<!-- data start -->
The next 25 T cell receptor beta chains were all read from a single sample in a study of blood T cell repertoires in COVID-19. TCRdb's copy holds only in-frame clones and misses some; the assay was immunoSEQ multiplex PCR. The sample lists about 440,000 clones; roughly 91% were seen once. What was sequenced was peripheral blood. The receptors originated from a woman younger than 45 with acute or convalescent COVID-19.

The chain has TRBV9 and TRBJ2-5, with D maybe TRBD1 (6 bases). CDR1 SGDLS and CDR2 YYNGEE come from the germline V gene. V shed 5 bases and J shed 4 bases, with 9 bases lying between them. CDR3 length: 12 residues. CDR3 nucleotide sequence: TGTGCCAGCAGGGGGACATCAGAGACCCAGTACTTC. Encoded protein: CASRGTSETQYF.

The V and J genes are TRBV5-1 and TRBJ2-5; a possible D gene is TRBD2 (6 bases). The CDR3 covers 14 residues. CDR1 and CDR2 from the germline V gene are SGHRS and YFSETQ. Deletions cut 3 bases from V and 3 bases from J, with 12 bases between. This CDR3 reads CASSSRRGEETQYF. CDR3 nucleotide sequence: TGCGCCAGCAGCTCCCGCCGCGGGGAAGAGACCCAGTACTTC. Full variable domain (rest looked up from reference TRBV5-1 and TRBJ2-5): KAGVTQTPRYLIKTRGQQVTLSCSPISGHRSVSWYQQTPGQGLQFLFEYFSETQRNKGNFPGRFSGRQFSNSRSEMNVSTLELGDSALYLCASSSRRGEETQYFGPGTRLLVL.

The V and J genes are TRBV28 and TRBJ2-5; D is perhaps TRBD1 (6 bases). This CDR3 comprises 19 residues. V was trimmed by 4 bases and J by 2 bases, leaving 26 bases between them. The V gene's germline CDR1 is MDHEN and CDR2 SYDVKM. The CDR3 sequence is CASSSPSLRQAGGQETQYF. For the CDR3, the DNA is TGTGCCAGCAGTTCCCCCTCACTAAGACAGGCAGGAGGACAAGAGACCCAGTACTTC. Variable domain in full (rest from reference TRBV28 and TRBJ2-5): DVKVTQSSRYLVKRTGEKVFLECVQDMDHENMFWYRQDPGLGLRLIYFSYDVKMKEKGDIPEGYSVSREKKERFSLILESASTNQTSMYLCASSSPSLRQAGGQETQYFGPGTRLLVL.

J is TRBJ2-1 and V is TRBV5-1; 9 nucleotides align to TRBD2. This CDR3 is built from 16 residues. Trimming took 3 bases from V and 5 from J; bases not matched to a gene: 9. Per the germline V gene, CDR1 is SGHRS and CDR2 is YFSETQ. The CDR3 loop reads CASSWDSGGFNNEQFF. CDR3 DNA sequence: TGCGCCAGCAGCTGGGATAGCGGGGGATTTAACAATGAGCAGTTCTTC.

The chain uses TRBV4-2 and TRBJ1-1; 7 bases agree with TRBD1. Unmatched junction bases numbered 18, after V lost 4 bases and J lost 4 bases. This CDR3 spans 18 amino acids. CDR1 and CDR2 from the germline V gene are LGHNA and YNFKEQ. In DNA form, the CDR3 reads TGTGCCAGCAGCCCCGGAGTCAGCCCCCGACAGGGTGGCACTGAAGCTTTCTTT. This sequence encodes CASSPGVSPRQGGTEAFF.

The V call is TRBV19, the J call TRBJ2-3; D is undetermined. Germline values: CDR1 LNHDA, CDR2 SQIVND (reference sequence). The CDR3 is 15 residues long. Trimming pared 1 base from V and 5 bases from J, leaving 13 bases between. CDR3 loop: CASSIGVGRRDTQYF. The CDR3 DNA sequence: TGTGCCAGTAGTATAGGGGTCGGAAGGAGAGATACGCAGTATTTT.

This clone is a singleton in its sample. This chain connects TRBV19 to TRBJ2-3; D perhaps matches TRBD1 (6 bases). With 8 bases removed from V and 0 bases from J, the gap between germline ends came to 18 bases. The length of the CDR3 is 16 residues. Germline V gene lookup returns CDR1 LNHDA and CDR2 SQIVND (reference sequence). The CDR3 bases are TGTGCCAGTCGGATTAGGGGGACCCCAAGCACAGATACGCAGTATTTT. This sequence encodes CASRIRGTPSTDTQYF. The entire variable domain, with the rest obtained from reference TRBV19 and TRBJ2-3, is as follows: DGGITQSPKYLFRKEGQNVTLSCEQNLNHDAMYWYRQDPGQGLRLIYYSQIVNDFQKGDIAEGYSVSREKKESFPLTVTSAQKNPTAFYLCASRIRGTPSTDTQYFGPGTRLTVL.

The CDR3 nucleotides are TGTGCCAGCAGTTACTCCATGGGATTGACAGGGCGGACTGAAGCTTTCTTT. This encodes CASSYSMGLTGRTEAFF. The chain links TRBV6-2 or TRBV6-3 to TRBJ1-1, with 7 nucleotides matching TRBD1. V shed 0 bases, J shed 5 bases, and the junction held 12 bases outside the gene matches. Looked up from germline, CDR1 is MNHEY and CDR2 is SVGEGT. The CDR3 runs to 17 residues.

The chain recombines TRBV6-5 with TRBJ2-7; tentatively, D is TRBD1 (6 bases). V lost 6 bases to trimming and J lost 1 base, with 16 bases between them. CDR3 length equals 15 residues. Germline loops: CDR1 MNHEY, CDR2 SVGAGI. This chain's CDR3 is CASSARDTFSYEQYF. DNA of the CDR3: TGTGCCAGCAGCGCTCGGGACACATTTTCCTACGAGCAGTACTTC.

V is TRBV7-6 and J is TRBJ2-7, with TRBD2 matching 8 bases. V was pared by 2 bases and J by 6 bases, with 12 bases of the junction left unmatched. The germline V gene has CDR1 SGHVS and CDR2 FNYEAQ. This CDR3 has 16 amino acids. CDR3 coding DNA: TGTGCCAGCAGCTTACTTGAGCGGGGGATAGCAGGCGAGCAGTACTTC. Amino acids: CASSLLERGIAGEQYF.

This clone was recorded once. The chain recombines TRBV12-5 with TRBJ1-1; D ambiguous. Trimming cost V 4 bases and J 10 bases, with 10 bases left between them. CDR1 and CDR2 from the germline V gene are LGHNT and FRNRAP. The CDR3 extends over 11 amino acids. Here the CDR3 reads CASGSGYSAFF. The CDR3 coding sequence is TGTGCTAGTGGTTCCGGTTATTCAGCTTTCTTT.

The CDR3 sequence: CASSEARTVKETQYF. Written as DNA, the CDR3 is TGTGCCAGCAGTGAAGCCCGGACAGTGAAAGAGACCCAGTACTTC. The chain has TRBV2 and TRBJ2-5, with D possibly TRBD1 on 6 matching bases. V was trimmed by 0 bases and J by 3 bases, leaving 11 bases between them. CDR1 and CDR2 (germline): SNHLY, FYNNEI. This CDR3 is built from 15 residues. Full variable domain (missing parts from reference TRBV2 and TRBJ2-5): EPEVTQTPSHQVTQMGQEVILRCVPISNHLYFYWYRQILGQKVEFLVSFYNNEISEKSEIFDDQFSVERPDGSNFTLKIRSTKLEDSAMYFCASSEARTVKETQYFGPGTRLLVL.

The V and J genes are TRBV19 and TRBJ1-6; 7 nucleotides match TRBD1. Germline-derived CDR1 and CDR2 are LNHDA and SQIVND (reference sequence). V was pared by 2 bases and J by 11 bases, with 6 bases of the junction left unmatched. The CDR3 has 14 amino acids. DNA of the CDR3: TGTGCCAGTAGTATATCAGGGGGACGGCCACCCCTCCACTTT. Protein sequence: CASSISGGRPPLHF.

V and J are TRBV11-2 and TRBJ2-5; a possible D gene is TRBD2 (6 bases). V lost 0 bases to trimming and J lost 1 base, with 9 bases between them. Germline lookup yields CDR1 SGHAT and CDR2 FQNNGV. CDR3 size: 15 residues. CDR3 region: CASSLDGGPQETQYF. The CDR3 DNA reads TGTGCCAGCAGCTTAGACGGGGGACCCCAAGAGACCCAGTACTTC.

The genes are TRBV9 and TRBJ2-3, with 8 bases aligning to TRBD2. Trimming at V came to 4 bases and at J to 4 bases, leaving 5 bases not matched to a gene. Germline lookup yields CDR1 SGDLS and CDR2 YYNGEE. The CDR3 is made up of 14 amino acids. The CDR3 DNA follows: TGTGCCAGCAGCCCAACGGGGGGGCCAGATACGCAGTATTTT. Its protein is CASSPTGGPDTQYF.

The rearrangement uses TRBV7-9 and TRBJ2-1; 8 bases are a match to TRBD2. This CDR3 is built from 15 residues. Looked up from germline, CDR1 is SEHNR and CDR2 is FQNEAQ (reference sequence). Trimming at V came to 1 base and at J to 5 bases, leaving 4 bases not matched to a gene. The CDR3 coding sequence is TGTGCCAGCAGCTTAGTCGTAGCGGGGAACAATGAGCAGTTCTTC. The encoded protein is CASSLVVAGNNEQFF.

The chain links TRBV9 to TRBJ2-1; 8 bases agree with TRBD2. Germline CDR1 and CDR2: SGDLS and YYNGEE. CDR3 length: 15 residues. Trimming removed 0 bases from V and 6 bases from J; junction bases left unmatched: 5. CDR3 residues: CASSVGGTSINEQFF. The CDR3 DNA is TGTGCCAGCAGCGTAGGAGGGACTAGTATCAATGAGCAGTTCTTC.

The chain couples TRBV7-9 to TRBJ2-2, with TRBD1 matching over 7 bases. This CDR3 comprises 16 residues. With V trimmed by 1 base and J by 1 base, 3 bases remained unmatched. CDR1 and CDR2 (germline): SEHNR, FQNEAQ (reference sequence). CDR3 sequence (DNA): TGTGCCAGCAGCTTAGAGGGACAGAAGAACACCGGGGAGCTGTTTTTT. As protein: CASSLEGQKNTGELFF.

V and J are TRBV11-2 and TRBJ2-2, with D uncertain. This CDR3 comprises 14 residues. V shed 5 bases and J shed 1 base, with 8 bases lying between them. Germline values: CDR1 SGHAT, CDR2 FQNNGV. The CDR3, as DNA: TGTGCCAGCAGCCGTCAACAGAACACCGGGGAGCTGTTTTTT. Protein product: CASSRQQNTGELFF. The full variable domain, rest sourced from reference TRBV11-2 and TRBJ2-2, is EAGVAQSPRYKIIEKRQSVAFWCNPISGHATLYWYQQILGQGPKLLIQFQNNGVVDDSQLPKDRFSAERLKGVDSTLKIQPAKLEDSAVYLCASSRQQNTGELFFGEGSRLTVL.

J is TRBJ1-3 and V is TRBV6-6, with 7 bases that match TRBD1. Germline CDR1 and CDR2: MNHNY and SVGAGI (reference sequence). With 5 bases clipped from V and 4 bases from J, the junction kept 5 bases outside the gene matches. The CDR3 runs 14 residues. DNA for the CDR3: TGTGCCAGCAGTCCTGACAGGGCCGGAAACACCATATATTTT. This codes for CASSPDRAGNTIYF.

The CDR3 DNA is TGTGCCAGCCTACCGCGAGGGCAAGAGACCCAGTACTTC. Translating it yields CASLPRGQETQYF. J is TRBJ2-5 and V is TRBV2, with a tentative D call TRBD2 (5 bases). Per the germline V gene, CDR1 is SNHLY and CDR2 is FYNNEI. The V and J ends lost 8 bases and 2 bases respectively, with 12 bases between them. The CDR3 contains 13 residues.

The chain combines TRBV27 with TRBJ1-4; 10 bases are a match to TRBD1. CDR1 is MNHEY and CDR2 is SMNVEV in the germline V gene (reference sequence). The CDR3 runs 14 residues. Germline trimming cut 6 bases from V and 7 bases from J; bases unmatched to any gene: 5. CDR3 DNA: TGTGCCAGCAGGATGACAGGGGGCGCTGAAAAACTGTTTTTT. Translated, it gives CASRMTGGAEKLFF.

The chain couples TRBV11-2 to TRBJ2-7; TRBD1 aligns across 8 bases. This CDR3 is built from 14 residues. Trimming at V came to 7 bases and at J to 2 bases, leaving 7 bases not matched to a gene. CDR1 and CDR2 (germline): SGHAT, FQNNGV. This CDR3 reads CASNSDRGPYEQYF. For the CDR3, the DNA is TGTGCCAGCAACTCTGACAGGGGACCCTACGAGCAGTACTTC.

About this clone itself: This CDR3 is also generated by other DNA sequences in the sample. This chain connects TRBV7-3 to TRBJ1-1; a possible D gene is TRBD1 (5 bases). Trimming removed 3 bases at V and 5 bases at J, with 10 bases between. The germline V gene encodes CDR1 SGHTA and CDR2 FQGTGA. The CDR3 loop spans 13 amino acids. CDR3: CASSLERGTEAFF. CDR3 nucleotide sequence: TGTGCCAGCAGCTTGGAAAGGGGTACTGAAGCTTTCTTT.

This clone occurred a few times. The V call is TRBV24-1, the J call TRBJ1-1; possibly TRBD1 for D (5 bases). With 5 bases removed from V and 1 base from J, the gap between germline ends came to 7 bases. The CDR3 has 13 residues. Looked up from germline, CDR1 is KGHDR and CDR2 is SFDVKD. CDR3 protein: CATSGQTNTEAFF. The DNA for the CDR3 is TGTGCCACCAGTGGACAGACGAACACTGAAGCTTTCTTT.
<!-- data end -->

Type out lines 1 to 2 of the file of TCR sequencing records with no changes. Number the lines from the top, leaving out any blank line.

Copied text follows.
The next 25 T cell receptor beta chains were all read from a single sample in a study of blood T cell repertoires in COVID-19. TCRdb's copy holds only in-frame clones and misses some; the assay was immunoSEQ multiplex PCR. The sample lists about 440,000 clones; roughly 91% were seen once. What was sequenced was peripheral blood. The receptors originated from a woman younger than 45 with acute or convalescent COVID-19.

The chain has TRBV9 and TRBJ2-5, with D maybe TRBD1 (6 bases). CDR1 SGDLS and CDR2 YYNGEE come from the germline V gene. V shed 5 bases and J shed 4 bases, with 9 bases lying between them. CDR3 length: 12 residues. CDR3 nucleotide sequence: TGTGCCAGCAGGGGGACATCAGAGACCCAGTACTTC. Encoded protein: CASRGTSETQYF.